March 30, 2011
Wednesday Want- Silpats
Today I took two sheet cakes to Church and couldn't believe how clean and perfect the extra sheet pans in the kitchen were, compared to mine (that are only about six months old, and diligently scrubbed). Whenever someone sees my pans, though, they instantly comment on the liners and ask what they are and why I have them. I'm crazy for Silpats and usually start an overly long conversation about how awesome they are, how much they cost, where to buy them, why you need one, two, four, whatever, and how I couldn't live without them. So I figured that sharing Silpat's with you for my first Wednesday Want was appropriate!
Here's the scoop from the source- "Silpat nonstick baking sheets are made of woven glass coated with food-standard silicone. Used daily by professionals, the sheets offer multipurpose uses for preparing, cooking, and heating up food. They're also easy to clean--simply wipe them off using hot water and dish soap. Store them by either rolling them up or keeping them flat. Do not cut Silpat baking sheets with metal, but with DeMarle's Exoglass cutters or knives. Silpat baking sheets replace parchment paper, and are heat-resistant up to 480 degrees F. The Silpat makes any baking sheet nonstick- no greasing necessary. The baking sheets are made in France."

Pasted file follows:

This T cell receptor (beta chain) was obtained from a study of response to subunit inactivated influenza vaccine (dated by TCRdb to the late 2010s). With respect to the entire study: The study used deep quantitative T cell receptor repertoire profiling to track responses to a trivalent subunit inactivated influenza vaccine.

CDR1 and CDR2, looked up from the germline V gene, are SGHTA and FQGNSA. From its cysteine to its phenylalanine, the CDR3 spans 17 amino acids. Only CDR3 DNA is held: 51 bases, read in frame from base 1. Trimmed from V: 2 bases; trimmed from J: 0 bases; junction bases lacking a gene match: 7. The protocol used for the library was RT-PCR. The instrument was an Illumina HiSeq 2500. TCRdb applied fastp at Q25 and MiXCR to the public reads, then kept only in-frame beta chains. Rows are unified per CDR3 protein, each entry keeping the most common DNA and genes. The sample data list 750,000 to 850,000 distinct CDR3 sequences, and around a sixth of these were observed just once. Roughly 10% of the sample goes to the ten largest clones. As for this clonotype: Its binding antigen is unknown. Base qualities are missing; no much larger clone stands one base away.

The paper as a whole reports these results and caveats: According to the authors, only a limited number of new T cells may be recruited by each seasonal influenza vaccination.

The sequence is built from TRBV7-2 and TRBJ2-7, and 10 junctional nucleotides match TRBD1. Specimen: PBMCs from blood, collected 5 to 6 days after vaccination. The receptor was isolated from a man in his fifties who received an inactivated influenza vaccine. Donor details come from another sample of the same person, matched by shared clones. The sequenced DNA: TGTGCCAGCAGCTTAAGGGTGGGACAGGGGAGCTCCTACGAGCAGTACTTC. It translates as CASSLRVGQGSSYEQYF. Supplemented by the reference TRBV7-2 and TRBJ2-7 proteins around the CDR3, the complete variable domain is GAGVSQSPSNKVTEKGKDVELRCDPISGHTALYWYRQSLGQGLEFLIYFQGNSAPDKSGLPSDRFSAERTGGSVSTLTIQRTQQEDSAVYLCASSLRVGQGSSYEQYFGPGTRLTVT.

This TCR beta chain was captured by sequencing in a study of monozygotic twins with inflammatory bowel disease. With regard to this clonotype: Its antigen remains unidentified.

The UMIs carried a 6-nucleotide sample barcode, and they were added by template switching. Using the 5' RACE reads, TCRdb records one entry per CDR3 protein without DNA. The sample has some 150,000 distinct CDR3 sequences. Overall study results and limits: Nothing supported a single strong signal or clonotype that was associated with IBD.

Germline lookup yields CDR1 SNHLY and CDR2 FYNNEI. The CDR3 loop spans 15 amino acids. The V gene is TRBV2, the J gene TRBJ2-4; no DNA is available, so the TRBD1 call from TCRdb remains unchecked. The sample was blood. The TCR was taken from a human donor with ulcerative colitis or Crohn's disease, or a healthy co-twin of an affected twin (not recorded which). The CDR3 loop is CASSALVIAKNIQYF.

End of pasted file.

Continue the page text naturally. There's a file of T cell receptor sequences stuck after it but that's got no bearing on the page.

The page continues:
When I made Dorie's Carrot Cake Cookies, I didn't have enough Silpats for all of my baking sheets. I used an airbake sheet for one batch and they came out totally flat and malformed, instead of perfectly shaped (and pleasantly plump) like those baked on the Silpats.
With certain recipes, I really prefer flat cookies- but this is more irregular and accidental than perfectly thin.
Silpats aren't just good for cookies, though- I like to roast veggies or meat on them, bake my rolls on top (no greasing necessary, remember?) Sometimes I roll out pie crust on my sheets. They also help keep the mess down when I'm baking pies, muffins, or cupcakes (I put the lined pan right under the pie or muffin tin and there's no mess, overspill, or "brown bottoms" on the muffins!) They're easy to clean and don't require you to scrub the whole sheet pan or to throw away endless parchment. No, Silpat doesn't know anything about me or my little blog but I really think you should get to know them. I've tried the Wilton and Cuisinart knock offs and assure you that the Silpats, the real deal, are worth every penny. Please leave a comment and let me know your favorite thing use for Silpats!
PS- One more thing- these babies will last forever (I think 3000 uses is even enough for me) but make sure you never cut on them!